Sony’s proprietary free apps, Fiestable and SongPal, available at the Apple Store and the Google Play Store, comprise a more significant aspect of the speaker’s control panel. These apps let you control the illumination while allowing you to tweak the speaker’s sound to your taste. However, I find it odd that the speakers don’t have a dedicated physical button to switch the lights off. You have to do that through the app. The apps are central to controlling the speakers, both lighting and sound, and the experience of using the XB40 is incomplete without the apps.

Pairing with the Sony SRS-XB40 is smooth and effortless, especially if you have an NFC-enabled smartphone/tablet. A simple tap on the top panel, which houses the speaker’s NFC sensor, lets you pair it with your device. You can pretty much play a song right away, using YouTube or Google Play Music or any other streaming service of your choice. Alternatively, you can play files from your device itself, or connect an external audio source to the speaker using the 3.5mm audio jack.

Sony SRS-XB40: Performance

I used the XB40 for a little over a week, and my experience hasn’t been entirely positive. I must say, I have somewhat mixed feelings about the speaker. After unboxing the unit, the very first thing I tried was some track straight off YouTube, and I wasn’t left feeling impressed at all. The standard sound signature, without any tweaking using your paired device, is bass heavy, even without Extra Bass switched on. With Extra Bass switched on, while there is sufficient depth to the bass at low to medium volume, both the mids and the high frequency sounds get drowned out a bit and lack any degree of authority. This is unsuitable for a whole lot of recorded music that isn’t particularly bass-heavy. Songs with vocals don’t sound particularly appealing unless you’ve tweaked the sound a bit. And this is possible only if you install Sony’s SongPal app (Sony Music Center). Without the SongPal app, you’re doomed with a very bass-heavy sound. That’s something I personally find unappealing.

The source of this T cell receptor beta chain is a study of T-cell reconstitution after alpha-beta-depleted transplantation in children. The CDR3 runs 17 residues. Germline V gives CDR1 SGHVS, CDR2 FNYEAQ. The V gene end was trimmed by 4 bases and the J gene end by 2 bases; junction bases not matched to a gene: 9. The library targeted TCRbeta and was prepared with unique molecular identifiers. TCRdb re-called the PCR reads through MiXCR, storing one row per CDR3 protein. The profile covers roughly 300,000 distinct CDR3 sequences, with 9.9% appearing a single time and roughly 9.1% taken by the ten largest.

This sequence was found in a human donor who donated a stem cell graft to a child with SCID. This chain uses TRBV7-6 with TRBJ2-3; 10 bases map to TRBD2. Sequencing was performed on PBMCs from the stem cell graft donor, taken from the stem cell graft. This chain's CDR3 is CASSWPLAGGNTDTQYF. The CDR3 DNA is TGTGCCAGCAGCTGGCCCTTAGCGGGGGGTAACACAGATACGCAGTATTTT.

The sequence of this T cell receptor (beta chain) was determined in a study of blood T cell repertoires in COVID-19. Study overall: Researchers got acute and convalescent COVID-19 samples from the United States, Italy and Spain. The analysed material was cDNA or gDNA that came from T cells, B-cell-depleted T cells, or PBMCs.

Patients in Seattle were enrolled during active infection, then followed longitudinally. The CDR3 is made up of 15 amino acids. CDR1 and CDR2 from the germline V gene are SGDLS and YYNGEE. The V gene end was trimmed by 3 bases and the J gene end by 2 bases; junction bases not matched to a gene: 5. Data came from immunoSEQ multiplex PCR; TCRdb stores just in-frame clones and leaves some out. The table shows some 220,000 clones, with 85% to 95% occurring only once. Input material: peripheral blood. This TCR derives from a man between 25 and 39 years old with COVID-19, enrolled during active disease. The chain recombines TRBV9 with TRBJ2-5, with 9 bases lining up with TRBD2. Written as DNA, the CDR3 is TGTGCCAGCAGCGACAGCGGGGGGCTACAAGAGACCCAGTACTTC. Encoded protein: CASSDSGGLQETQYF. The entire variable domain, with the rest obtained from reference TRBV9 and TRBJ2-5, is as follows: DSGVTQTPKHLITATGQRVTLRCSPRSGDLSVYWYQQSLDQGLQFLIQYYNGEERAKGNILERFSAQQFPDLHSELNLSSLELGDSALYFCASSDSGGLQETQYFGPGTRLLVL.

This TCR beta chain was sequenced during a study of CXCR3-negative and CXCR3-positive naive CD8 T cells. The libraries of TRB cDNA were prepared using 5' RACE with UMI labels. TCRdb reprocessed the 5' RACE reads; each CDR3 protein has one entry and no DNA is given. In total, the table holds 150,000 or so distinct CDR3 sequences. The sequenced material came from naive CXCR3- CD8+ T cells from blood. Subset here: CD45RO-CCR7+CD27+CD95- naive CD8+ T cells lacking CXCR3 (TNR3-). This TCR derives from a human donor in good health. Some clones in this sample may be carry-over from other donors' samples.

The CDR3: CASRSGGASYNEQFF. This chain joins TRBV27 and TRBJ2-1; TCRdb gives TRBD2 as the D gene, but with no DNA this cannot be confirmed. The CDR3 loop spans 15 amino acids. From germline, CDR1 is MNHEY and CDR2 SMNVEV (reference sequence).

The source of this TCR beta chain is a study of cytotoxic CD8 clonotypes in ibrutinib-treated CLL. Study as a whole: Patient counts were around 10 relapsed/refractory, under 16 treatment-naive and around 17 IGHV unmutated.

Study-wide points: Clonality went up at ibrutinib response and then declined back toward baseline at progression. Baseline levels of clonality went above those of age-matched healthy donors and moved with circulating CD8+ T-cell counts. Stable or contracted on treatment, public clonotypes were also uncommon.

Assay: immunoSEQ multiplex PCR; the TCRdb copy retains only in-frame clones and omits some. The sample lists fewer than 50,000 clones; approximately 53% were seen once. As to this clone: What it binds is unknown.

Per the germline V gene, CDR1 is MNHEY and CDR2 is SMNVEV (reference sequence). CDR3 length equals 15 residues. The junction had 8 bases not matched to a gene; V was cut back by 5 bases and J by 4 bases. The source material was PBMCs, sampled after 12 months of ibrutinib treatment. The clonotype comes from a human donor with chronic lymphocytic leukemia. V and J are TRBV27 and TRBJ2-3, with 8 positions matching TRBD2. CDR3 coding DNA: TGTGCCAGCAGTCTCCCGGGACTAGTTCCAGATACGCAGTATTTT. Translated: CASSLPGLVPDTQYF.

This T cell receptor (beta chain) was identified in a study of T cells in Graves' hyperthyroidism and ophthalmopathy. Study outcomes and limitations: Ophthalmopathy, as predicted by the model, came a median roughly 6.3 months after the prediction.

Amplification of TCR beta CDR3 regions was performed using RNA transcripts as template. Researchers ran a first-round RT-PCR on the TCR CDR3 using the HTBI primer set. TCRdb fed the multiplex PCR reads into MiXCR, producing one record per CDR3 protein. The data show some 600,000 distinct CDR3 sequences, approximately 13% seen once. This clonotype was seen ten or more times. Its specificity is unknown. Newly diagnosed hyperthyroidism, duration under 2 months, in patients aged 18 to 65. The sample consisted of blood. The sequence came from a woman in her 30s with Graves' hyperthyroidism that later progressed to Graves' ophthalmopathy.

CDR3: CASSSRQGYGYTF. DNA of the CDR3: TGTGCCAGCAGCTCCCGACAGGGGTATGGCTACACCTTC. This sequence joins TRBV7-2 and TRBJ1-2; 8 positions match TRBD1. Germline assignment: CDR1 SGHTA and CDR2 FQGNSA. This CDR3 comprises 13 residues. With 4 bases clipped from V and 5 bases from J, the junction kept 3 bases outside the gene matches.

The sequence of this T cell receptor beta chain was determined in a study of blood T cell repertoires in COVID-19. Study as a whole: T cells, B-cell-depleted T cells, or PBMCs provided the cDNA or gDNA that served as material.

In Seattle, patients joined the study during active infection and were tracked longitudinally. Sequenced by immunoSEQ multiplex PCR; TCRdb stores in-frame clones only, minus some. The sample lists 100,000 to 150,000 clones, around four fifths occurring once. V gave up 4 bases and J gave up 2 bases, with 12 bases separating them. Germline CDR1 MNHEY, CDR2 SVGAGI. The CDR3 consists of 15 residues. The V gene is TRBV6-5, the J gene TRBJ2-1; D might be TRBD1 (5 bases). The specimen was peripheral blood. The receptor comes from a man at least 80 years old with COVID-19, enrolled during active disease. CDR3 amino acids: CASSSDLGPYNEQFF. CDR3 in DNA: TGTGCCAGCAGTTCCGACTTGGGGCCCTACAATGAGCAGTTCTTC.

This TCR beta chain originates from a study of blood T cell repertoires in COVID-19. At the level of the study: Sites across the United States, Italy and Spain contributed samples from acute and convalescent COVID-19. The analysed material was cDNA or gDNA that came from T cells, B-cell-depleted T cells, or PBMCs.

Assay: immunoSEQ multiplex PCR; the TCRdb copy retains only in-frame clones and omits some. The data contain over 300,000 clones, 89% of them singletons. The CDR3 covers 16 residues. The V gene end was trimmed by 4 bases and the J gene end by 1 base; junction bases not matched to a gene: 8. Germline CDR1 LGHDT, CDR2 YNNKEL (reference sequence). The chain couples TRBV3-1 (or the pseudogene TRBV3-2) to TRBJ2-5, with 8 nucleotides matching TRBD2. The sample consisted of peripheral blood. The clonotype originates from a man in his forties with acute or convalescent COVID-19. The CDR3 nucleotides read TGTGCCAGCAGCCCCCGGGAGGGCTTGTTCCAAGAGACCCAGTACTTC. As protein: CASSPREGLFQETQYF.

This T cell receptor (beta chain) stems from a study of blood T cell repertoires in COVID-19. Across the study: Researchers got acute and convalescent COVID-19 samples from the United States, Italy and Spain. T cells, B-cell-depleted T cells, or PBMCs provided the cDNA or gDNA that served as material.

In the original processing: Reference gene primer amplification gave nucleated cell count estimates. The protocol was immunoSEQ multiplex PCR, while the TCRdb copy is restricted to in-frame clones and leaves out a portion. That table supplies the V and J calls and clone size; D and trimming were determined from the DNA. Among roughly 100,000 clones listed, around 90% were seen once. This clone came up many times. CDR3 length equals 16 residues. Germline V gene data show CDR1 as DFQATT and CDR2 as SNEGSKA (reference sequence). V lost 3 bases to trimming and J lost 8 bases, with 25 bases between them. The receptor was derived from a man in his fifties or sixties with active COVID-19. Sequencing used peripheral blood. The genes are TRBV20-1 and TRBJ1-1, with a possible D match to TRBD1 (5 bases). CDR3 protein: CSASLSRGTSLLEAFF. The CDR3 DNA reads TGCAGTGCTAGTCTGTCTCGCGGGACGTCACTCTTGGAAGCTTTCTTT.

After having installed the app, however, things changed for the best. I was able to get an acceptable, well EQ-ed sound out of it. While the speaker packs enough power for a small to medium sized room, it may not make as much of an impression when you play it outdoors. At high or close to full volume, the bass thins out, and you can tell a powered woofer would do a much better job of it. That said, even at full volume, there was no noticeable distortion in the sound.

Nevertheless, bear in mind that a crowded house-party may still be a bit much to fill up with sound using one unit of the SRS-XB40 alone. Furthermore, if you’re used to a standard stereo setup, the device’s monoaural sound can also be quite disappointing. There is the ability to pair the XB40 with other speakers from the same series for stereo sound, but this isn’t exactly a viable option. Unless, of course, you happen to have more money than good sense.

During my listening sessions, I found the Extra Bass feature a bit off-putting at times for muddying up the overall sound, especially the twangy lows from bass guitars. I went through a good chunk of Victor Wooten’s repertoire and found the sound underwhelming. I could get much better sound without resorting to invoking the Extra Bass feature, simply by adding a little bass using my phone’s equaliser settings. Extra Bass is best suited only for a very tiny chunk of electronic music out there. I did manage to get some good sound out of the speaker, even with Extra Bass switched on, although it frequently required adjusting the equaliser to bring out the mids and the highs. With some tweaking, you can get vocals to sound crisp, and shine. I ended up listening to quite a bit of Soundgarden as well, but I must say that getting a balanced sound wasn’t easy.